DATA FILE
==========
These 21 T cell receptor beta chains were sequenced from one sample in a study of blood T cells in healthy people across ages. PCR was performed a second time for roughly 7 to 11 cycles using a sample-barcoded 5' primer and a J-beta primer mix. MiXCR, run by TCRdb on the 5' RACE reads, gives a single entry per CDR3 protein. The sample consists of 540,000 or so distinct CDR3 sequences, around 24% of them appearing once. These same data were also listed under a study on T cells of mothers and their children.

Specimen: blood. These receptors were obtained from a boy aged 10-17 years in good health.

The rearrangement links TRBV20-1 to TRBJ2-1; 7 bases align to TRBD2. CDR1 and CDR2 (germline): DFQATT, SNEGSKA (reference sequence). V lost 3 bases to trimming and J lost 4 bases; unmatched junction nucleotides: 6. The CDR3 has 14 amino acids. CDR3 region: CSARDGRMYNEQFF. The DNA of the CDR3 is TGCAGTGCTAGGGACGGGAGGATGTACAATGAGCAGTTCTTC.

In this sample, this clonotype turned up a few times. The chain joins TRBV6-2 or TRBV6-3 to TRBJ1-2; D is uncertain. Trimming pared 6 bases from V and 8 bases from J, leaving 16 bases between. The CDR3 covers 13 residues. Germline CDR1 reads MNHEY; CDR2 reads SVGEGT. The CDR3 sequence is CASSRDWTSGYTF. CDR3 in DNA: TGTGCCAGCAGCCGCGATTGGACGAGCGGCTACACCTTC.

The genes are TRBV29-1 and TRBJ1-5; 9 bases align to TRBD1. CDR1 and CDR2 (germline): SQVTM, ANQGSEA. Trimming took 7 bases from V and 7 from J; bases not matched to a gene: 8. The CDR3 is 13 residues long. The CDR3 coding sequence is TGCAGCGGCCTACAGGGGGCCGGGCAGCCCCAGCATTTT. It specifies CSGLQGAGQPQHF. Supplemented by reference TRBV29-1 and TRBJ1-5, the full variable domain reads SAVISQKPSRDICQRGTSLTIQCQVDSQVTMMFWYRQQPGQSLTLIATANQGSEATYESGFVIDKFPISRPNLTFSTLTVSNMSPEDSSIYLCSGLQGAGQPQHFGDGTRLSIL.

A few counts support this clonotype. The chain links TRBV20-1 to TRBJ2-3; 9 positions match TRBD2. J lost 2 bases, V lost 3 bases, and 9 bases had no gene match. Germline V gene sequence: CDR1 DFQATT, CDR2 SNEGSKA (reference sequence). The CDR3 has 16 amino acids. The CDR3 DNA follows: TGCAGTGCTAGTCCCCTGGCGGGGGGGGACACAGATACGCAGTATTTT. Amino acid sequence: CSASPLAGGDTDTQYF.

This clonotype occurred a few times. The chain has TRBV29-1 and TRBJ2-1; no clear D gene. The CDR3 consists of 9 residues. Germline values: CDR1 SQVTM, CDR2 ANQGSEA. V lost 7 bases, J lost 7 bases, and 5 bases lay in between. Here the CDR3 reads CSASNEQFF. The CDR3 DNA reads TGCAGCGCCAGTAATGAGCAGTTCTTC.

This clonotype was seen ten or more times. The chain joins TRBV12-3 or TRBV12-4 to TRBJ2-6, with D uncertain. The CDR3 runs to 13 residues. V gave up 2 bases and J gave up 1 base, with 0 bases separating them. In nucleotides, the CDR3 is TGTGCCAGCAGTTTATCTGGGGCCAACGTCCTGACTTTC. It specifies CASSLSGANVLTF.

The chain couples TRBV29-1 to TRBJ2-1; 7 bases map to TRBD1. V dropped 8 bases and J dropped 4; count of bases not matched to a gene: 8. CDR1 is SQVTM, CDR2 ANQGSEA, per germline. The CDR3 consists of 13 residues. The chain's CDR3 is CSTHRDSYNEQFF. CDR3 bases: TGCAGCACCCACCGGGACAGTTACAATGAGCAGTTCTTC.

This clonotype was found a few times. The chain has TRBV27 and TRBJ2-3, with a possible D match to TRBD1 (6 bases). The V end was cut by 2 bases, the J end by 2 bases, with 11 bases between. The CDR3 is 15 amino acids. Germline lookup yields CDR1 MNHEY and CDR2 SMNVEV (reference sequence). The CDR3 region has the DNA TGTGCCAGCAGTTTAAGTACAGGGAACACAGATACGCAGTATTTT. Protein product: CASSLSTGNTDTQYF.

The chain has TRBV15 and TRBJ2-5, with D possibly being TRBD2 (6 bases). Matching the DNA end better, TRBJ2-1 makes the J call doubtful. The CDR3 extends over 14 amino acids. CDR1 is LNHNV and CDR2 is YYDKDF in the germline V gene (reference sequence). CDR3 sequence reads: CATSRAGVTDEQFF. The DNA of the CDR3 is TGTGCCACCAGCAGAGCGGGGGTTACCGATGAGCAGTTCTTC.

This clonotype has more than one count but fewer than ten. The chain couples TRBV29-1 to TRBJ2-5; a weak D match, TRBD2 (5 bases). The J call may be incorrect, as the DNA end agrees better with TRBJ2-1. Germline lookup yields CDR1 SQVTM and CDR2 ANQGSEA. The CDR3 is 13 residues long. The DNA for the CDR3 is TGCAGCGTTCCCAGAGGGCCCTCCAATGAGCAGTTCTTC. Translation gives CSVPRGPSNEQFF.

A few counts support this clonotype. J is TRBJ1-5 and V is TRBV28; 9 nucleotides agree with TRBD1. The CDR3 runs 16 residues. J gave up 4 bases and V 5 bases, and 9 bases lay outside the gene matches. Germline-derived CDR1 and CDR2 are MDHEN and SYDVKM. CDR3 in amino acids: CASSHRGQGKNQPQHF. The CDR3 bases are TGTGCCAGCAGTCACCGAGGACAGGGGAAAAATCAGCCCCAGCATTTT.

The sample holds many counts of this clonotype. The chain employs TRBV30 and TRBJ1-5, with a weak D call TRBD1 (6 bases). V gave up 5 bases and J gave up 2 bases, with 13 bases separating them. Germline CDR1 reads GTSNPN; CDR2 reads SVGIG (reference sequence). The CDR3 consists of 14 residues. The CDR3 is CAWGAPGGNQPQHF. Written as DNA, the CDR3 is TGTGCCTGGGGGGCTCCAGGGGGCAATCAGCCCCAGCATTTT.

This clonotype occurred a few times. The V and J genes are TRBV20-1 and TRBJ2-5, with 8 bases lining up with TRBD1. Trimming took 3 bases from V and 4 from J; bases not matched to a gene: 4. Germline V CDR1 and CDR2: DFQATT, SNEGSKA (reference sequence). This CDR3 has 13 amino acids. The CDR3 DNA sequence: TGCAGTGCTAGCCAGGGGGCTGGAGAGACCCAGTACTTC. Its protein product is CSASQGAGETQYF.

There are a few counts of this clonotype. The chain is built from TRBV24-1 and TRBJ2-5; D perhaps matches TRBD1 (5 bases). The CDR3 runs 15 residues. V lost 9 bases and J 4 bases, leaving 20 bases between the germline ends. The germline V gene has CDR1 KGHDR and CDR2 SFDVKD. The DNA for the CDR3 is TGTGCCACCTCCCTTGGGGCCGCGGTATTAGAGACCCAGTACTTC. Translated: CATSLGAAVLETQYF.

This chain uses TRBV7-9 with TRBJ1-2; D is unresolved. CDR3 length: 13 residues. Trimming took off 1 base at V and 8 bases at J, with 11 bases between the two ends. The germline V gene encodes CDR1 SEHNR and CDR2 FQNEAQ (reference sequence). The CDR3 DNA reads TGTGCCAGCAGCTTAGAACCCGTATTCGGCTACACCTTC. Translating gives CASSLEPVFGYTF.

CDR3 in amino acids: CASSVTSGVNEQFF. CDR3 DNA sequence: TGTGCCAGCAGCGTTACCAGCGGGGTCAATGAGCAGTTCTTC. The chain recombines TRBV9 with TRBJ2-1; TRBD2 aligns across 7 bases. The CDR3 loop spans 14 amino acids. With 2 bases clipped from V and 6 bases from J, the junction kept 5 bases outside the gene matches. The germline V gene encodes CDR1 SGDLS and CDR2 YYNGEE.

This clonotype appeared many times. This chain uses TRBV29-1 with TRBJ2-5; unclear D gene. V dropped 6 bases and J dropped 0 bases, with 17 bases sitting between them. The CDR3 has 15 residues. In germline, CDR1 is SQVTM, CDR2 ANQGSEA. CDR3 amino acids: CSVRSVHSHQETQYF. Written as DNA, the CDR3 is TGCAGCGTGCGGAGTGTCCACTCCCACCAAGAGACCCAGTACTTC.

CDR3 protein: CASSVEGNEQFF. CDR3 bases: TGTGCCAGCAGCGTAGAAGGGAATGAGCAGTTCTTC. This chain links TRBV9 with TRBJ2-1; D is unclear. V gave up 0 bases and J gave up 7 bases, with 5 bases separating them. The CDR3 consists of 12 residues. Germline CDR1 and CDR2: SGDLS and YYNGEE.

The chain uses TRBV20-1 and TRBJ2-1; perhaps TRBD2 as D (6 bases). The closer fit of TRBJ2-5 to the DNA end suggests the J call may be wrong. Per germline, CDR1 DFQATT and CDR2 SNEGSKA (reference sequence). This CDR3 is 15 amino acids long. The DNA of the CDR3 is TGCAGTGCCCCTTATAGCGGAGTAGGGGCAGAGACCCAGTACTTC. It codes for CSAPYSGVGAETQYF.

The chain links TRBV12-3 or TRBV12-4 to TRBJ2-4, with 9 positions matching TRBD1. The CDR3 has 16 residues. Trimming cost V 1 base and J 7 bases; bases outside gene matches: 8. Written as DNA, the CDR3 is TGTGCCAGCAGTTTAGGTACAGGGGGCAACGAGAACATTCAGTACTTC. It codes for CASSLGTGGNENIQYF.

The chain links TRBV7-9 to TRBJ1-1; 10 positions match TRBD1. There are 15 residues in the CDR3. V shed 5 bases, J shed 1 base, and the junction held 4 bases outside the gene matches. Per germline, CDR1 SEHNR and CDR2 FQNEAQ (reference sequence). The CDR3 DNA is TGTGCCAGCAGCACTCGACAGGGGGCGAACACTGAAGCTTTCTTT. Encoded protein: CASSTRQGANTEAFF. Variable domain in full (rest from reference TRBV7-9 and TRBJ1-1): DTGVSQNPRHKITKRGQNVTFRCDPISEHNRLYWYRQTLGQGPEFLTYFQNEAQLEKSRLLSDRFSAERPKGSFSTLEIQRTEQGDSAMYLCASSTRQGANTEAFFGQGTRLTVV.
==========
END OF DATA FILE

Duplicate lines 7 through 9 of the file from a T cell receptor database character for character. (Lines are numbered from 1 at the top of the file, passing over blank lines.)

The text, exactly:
This clonotype occurred a few times. The chain has TRBV29-1 and TRBJ2-1; no clear D gene. The CDR3 consists of 9 residues. Germline values: CDR1 SQVTM, CDR2 ANQGSEA. V lost 7 bases, J lost 7 bases, and 5 bases lay in between. Here the CDR3 reads CSASNEQFF. The CDR3 DNA reads TGCAGCGCCAGTAATGAGCAGTTCTTC.

This clonotype was seen ten or more times. The chain joins TRBV12-3 or TRBV12-4 to TRBJ2-6, with D uncertain. The CDR3 runs to 13 residues. V gave up 2 bases and J gave up 1 base, with 0 bases separating them. In nucleotides, the CDR3 is TGTGCCAGCAGTTTATCTGGGGCCAACGTCCTGACTTTC. It specifies CASSLSGANVLTF.

The chain couples TRBV29-1 to TRBJ2-1; 7 bases map to TRBD1. V dropped 8 bases and J dropped 4; count of bases not matched to a gene: 8. CDR1 is SQVTM, CDR2 ANQGSEA, per germline. The CDR3 consists of 13 residues. The chain's CDR3 is CSTHRDSYNEQFF. CDR3 bases: TGCAGCACCCACCGGGACAGTTACAATGAGCAGTTCTTC.